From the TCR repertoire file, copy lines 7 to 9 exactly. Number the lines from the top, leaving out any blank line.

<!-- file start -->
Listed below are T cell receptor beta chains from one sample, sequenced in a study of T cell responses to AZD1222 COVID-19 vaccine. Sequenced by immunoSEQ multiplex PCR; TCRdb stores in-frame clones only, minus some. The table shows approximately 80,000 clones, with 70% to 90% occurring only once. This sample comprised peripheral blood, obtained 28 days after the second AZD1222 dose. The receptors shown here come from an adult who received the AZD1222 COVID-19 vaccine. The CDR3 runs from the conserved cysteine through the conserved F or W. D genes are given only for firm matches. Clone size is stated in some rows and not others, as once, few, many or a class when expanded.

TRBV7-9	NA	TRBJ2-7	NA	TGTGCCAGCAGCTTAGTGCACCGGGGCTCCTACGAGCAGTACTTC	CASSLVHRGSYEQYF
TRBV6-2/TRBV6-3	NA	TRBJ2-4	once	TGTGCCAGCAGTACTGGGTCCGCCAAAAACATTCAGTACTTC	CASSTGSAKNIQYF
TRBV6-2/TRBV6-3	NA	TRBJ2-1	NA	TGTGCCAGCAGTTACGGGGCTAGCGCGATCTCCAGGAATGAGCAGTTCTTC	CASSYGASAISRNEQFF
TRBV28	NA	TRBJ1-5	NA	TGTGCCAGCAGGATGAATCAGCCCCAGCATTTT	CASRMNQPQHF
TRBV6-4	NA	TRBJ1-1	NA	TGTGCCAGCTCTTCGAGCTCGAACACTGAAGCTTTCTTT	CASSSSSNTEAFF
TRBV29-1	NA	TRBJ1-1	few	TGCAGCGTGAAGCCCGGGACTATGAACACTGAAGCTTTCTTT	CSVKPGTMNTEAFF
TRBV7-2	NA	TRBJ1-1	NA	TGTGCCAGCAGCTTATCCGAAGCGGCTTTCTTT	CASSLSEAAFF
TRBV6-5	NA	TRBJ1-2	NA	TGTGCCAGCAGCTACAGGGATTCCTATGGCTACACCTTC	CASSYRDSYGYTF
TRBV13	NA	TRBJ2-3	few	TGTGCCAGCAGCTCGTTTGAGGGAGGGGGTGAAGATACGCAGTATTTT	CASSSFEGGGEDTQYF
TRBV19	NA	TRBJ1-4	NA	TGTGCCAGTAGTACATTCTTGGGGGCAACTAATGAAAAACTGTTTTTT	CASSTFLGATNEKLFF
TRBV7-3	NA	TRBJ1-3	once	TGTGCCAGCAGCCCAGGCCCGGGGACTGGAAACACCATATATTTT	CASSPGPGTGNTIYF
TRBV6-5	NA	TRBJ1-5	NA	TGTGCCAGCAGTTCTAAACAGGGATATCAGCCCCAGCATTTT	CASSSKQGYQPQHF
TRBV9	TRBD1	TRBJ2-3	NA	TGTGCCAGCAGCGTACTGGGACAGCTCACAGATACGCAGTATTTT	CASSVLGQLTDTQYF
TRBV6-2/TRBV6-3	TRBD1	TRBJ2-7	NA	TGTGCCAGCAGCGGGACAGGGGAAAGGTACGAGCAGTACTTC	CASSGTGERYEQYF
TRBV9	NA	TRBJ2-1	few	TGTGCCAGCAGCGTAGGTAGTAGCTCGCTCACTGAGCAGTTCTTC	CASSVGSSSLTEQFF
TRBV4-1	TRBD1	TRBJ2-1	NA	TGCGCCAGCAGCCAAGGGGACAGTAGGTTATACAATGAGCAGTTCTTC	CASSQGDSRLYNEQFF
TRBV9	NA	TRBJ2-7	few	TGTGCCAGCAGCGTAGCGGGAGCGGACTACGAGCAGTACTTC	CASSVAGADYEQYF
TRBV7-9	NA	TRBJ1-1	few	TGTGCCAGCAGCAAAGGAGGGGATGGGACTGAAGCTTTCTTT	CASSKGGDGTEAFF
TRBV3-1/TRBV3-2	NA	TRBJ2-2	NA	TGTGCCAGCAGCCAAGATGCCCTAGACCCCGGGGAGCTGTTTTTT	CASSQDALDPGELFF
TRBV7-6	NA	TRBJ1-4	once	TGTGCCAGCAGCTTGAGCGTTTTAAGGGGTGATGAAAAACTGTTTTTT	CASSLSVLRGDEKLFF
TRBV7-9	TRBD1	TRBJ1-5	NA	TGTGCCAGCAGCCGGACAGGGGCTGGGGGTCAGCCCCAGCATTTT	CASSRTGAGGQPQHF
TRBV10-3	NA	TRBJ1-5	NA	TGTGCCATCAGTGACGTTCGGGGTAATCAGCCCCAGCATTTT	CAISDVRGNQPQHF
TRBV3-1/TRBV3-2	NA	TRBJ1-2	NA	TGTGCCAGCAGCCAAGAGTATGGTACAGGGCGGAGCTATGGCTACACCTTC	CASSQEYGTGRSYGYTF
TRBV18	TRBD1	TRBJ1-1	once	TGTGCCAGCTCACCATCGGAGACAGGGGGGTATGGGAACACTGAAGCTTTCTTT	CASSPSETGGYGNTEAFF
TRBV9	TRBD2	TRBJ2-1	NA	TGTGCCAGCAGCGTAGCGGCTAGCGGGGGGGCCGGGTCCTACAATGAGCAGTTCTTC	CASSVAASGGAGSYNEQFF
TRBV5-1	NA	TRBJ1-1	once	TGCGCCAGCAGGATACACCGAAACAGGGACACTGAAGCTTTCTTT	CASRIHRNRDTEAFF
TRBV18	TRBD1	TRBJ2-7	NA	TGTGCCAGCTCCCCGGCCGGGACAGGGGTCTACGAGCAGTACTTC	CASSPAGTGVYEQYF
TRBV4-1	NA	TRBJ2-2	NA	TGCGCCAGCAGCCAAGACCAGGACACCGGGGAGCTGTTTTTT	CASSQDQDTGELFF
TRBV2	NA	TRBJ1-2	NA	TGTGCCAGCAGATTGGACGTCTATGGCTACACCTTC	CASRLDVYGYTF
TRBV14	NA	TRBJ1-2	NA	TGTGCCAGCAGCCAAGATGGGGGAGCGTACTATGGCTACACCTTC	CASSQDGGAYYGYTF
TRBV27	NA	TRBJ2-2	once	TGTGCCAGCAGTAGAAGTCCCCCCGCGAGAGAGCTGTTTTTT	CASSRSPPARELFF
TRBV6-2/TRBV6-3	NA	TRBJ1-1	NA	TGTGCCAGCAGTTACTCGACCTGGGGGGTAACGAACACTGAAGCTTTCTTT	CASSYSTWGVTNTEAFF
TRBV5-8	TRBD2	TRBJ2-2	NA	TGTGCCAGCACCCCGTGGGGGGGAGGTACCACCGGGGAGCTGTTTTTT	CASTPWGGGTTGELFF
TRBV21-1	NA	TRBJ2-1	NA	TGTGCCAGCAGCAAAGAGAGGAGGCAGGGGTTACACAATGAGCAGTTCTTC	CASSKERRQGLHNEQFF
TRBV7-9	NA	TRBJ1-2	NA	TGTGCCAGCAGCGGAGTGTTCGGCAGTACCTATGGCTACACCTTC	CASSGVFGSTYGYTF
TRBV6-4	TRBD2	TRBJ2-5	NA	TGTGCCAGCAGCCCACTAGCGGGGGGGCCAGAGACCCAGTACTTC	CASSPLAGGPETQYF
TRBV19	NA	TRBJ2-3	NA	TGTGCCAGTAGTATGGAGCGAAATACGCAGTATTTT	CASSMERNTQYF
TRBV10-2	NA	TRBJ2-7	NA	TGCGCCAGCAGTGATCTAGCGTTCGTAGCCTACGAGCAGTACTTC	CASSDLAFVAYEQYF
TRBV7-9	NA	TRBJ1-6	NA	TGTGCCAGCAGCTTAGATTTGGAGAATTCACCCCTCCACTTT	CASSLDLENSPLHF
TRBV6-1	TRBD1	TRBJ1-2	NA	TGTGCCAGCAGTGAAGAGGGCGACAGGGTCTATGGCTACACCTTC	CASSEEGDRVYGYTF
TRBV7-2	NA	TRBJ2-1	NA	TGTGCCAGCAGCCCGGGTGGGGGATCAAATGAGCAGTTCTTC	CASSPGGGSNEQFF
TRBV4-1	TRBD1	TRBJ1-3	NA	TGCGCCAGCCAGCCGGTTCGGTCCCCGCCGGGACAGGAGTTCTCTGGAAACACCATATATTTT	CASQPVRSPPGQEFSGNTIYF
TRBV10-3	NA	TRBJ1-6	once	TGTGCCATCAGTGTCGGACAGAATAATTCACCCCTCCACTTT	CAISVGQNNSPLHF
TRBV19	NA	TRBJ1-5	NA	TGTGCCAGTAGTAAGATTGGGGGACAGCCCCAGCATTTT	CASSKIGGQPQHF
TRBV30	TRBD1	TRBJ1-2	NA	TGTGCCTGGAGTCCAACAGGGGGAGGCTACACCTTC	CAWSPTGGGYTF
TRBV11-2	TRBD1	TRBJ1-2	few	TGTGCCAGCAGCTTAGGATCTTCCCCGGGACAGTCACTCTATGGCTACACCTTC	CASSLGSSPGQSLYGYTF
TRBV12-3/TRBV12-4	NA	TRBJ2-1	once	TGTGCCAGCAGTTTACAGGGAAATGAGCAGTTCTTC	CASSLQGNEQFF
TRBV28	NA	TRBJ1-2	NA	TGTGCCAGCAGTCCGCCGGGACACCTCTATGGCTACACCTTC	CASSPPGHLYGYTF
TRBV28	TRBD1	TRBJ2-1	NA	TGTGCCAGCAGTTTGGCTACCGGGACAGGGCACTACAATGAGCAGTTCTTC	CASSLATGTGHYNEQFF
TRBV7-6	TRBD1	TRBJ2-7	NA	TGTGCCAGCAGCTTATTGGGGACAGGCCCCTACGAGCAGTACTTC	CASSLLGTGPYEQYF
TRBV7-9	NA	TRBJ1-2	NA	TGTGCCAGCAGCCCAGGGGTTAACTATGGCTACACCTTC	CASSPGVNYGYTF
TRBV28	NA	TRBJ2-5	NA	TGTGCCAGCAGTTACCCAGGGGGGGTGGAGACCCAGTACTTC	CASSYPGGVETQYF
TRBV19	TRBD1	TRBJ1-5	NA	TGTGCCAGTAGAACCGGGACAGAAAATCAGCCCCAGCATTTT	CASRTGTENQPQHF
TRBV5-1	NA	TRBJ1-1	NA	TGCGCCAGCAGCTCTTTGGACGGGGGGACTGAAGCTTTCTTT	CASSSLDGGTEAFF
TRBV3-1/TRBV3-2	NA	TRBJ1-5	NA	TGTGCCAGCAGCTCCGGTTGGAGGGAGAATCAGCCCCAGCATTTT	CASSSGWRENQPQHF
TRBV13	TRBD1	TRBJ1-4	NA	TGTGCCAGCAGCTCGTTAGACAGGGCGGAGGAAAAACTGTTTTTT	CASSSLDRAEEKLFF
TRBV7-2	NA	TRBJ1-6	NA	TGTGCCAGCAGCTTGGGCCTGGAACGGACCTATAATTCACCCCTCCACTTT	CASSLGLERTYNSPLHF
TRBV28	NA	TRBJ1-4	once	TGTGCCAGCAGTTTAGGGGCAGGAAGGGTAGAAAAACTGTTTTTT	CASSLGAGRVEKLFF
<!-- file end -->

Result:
TRBV29-1	NA	TRBJ1-1	few	TGCAGCGTGAAGCCCGGGACTATGAACACTGAAGCTTTCTTT	CSVKPGTMNTEAFF
TRBV7-2	NA	TRBJ1-1	NA	TGTGCCAGCAGCTTATCCGAAGCGGCTTTCTTT	CASSLSEAAFF
TRBV6-5	NA	TRBJ1-2	NA	TGTGCCAGCAGCTACAGGGATTCCTATGGCTACACCTTC	CASSYRDSYGYTF